I appreciated (letter-writer) Mr. Sawchuk’s economics lesson but he did not mention that teachers are also taxpayers. One of the “benefits” of having a higher income is that you are entitled to pay more in taxes.
My husband has been teaching for over 20 years. I checked the before and after tax totals on a monthly paycheque and just shy of 40 per cent is deducted for taxes, etc. Teachers are paid over a 10-month period and so the after-tax money is stretched over 12 months.
Teachers also spend money on their classrooms and students to provide a more enriching and enjoyable environment. This money is not reimbursed or tax-deductible.
I did check out the cost of renting a two-bedroom apartment in communities comparable to Abbotsford (Cambridge, Ontario & Trois-Rivieres, Quebec) and they are similar in cost. Vancouver/Toronto was a different story. One-bedrooms were usually $300-$500 cheaper in Toronto and two bedrooms were $500+ cheaper.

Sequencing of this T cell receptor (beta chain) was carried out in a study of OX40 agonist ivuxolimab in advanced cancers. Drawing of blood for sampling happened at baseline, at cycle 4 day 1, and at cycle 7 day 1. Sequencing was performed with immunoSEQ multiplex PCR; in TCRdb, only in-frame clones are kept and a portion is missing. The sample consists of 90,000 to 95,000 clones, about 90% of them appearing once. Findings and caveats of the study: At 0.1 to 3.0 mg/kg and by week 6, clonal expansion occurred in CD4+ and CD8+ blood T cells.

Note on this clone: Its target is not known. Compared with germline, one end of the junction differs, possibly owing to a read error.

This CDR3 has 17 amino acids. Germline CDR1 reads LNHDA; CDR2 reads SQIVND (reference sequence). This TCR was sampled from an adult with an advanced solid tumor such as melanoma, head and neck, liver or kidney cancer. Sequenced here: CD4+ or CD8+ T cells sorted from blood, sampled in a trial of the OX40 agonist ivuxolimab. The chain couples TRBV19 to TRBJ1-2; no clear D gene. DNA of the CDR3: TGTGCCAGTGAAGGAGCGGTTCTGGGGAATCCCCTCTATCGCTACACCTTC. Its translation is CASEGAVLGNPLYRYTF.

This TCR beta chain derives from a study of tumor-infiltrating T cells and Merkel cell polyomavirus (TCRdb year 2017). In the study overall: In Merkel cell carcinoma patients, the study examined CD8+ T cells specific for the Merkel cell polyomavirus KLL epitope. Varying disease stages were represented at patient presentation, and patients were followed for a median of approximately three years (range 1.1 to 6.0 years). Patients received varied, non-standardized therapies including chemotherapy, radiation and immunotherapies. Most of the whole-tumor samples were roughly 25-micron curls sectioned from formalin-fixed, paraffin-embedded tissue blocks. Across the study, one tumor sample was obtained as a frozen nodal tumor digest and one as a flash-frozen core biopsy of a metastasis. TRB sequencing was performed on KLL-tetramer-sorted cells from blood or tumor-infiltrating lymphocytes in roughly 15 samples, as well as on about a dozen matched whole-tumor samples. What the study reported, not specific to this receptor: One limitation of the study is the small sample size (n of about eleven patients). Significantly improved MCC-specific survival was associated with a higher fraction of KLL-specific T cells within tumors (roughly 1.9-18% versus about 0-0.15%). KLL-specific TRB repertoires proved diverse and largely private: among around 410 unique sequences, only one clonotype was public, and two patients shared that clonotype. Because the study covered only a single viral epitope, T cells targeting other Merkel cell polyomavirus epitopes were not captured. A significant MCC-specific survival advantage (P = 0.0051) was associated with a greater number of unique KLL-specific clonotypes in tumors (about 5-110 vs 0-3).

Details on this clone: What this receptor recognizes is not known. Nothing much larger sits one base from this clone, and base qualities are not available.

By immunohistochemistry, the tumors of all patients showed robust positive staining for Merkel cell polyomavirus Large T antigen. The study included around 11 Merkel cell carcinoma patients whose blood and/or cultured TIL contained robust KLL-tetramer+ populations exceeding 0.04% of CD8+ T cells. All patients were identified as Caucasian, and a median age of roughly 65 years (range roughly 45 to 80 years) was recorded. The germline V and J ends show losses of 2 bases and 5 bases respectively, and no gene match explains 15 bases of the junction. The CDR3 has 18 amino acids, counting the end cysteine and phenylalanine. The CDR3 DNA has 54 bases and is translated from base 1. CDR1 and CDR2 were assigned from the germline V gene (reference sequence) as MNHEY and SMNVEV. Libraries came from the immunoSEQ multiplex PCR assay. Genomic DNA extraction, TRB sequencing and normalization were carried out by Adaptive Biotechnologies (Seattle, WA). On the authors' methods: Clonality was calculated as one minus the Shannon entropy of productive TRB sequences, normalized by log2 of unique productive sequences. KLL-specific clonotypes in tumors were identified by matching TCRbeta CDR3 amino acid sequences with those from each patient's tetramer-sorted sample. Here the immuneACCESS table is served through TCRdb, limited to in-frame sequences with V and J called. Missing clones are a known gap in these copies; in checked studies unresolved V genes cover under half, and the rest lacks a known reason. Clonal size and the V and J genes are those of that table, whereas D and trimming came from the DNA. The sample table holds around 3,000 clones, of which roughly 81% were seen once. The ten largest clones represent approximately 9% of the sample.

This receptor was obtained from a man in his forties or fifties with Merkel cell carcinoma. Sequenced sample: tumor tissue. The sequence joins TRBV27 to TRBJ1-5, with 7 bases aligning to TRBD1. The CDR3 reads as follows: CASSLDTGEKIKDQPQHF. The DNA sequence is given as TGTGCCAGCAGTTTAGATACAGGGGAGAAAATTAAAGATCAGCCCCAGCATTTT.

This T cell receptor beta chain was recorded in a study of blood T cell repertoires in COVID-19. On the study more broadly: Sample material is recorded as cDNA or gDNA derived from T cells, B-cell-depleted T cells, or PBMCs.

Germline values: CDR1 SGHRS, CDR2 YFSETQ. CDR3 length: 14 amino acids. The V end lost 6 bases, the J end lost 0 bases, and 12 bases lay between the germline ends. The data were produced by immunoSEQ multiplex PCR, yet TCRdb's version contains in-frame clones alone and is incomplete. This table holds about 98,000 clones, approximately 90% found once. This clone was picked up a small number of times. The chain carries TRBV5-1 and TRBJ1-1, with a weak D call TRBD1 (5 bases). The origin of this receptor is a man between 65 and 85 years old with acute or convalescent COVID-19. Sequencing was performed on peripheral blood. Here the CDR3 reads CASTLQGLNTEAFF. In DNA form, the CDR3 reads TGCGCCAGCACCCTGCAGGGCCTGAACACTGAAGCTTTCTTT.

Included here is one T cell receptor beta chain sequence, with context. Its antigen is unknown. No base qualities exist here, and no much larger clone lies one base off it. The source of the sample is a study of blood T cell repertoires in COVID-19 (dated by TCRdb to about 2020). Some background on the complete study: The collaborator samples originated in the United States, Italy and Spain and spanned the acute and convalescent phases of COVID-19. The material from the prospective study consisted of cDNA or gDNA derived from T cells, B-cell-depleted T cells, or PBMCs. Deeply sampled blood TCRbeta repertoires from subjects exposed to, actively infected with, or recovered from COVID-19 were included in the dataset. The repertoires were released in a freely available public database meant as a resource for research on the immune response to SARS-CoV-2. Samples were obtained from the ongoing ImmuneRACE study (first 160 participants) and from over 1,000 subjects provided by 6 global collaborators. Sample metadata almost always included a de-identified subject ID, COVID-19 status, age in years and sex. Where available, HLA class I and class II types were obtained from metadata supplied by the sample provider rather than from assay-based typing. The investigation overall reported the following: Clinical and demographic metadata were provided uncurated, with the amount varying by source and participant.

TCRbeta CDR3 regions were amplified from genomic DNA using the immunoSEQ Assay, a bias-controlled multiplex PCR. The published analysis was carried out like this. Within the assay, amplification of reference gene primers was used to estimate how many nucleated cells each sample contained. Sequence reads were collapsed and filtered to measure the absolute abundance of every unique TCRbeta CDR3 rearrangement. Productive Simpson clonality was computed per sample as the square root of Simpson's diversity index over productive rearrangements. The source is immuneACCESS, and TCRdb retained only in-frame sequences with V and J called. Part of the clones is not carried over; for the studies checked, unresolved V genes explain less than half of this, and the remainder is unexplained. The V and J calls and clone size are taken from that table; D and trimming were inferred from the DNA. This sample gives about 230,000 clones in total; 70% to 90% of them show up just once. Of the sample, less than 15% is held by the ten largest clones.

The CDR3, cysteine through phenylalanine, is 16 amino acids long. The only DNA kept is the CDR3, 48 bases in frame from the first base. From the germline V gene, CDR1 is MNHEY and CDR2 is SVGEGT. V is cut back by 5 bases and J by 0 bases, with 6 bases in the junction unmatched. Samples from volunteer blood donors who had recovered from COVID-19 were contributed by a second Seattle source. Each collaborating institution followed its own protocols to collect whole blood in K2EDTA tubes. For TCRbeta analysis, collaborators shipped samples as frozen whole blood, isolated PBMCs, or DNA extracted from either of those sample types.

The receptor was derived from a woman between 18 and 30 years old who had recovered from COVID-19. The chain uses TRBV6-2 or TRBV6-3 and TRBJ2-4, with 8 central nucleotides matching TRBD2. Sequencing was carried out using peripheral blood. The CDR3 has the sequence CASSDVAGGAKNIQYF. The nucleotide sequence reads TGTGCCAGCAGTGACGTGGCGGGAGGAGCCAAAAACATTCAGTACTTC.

A standard teaching workday is 7.5 hours. The school is open for 8 to 8.5 hours. Time is spent at home marking, prepping (even in the summer), and many teachers spend time coaching, chaperoning or working on things like the yearbook. The only two school events (grad, etc.) my husband has missed in all of his years teaching were because I was giving birth!
These hours, and the time away from their families, don’t seem to be taken into account by many who refer to short work days, weeks off, etc.
Teachers are paid a yearly salary and not an hourly wage. If they were, the public might just wish they weren’t.